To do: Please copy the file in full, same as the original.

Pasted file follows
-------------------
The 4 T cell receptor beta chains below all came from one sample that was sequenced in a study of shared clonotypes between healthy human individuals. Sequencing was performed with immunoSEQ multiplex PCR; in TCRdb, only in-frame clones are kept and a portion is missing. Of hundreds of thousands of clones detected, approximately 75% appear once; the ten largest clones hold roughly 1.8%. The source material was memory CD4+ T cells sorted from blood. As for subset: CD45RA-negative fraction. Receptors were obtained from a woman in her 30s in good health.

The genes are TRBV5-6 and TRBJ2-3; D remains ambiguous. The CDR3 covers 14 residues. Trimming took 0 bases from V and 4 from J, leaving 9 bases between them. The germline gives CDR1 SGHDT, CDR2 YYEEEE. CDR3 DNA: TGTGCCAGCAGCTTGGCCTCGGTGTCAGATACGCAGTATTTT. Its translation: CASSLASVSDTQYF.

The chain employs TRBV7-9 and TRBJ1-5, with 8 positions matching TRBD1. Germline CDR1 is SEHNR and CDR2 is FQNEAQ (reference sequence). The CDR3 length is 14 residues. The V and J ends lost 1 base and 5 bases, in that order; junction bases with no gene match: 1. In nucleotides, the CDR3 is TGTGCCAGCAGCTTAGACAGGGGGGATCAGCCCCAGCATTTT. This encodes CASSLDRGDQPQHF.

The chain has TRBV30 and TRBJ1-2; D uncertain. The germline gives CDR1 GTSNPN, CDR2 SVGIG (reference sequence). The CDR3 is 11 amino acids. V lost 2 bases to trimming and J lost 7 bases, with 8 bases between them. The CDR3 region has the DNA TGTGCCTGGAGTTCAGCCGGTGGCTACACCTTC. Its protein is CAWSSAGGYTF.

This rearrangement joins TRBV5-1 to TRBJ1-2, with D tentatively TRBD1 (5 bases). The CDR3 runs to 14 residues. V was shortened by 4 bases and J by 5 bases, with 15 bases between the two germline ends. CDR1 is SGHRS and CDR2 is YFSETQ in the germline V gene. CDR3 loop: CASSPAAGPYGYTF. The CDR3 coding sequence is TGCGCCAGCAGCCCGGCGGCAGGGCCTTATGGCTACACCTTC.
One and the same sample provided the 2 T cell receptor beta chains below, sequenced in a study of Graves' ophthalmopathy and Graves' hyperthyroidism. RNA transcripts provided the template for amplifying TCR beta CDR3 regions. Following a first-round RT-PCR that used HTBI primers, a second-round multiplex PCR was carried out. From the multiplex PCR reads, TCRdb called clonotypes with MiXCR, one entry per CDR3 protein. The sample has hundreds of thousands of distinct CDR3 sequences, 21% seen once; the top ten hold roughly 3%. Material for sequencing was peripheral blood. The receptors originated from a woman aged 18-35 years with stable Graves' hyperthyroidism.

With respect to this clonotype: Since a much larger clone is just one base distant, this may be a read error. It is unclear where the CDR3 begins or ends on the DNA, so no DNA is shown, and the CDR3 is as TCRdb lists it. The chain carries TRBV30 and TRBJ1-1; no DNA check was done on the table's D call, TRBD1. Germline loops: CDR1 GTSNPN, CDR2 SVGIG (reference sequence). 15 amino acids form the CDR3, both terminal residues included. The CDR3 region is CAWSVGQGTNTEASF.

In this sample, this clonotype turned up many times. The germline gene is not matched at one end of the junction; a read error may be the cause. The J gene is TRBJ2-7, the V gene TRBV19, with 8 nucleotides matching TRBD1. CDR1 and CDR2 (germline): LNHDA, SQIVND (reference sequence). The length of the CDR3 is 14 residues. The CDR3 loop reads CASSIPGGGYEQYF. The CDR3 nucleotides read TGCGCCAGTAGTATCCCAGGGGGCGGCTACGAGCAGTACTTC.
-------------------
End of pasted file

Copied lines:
The 4 T cell receptor beta chains below all came from one sample that was sequenced in a study of shared clonotypes between healthy human individuals. Sequencing was performed with immunoSEQ multiplex PCR; in TCRdb, only in-frame clones are kept and a portion is missing. Of hundreds of thousands of clones detected, approximately 75% appear once; the ten largest clones hold roughly 1.8%. The source material was memory CD4+ T cells sorted from blood. As for subset: CD45RA-negative fraction. Receptors were obtained from a woman in her 30s in good health.

The genes are TRBV5-6 and TRBJ2-3; D remains ambiguous. The CDR3 covers 14 residues. Trimming took 0 bases from V and 4 from J, leaving 9 bases between them. The germline gives CDR1 SGHDT, CDR2 YYEEEE. CDR3 DNA: TGTGCCAGCAGCTTGGCCTCGGTGTCAGATACGCAGTATTTT. Its translation: CASSLASVSDTQYF.

The chain employs TRBV7-9 and TRBJ1-5, with 8 positions matching TRBD1. Germline CDR1 is SEHNR and CDR2 is FQNEAQ (reference sequence). The CDR3 length is 14 residues. The V and J ends lost 1 base and 5 bases, in that order; junction bases with no gene match: 1. In nucleotides, the CDR3 is TGTGCCAGCAGCTTAGACAGGGGGGATCAGCCCCAGCATTTT. This encodes CASSLDRGDQPQHF.

The chain has TRBV30 and TRBJ1-2; D uncertain. The germline gives CDR1 GTSNPN, CDR2 SVGIG (reference sequence). The CDR3 is 11 amino acids. V lost 2 bases to trimming and J lost 7 bases, with 8 bases between them. The CDR3 region has the DNA TGTGCCTGGAGTTCAGCCGGTGGCTACACCTTC. Its protein is CAWSSAGGYTF.

This rearrangement joins TRBV5-1 to TRBJ1-2, with D tentatively TRBD1 (5 bases). The CDR3 runs to 14 residues. V was shortened by 4 bases and J by 5 bases, with 15 bases between the two germline ends. CDR1 is SGHRS and CDR2 is YFSETQ in the germline V gene. CDR3 loop: CASSPAAGPYGYTF. The CDR3 coding sequence is TGCGCCAGCAGCCCGGCGGCAGGGCCTTATGGCTACACCTTC.
One and the same sample provided the 2 T cell receptor beta chains below, sequenced in a study of Graves' ophthalmopathy and Graves' hyperthyroidism. RNA transcripts provided the template for amplifying TCR beta CDR3 regions. Following a first-round RT-PCR that used HTBI primers, a second-round multiplex PCR was carried out. From the multiplex PCR reads, TCRdb called clonotypes with MiXCR, one entry per CDR3 protein. The sample has hundreds of thousands of distinct CDR3 sequences, 21% seen once; the top ten hold roughly 3%. Material for sequencing was peripheral blood. The receptors originated from a woman aged 18-35 years with stable Graves' hyperthyroidism.

With respect to this clonotype: Since a much larger clone is just one base distant, this may be a read error. It is unclear where the CDR3 begins or ends on the DNA, so no DNA is shown, and the CDR3 is as TCRdb lists it. The chain carries TRBV30 and TRBJ1-1; no DNA check was done on the table's D call, TRBD1. Germline loops: CDR1 GTSNPN, CDR2 SVGIG (reference sequence). 15 amino acids form the CDR3, both terminal residues included. The CDR3 region is CAWSVGQGTNTEASF.

In this sample, this clonotype turned up many times. The germline gene is not matched at one end of the junction; a read error may be the cause. The J gene is TRBJ2-7, the V gene TRBV19, with 8 nucleotides matching TRBD1. CDR1 and CDR2 (germline): LNHDA, SQIVND (reference sequence). The length of the CDR3 is 14 residues. The CDR3 loop reads CASSIPGGGYEQYF. The CDR3 nucleotides read TGCGCCAGTAGTATCCCAGGGGGCGGCTACGAGCAGTACTTC.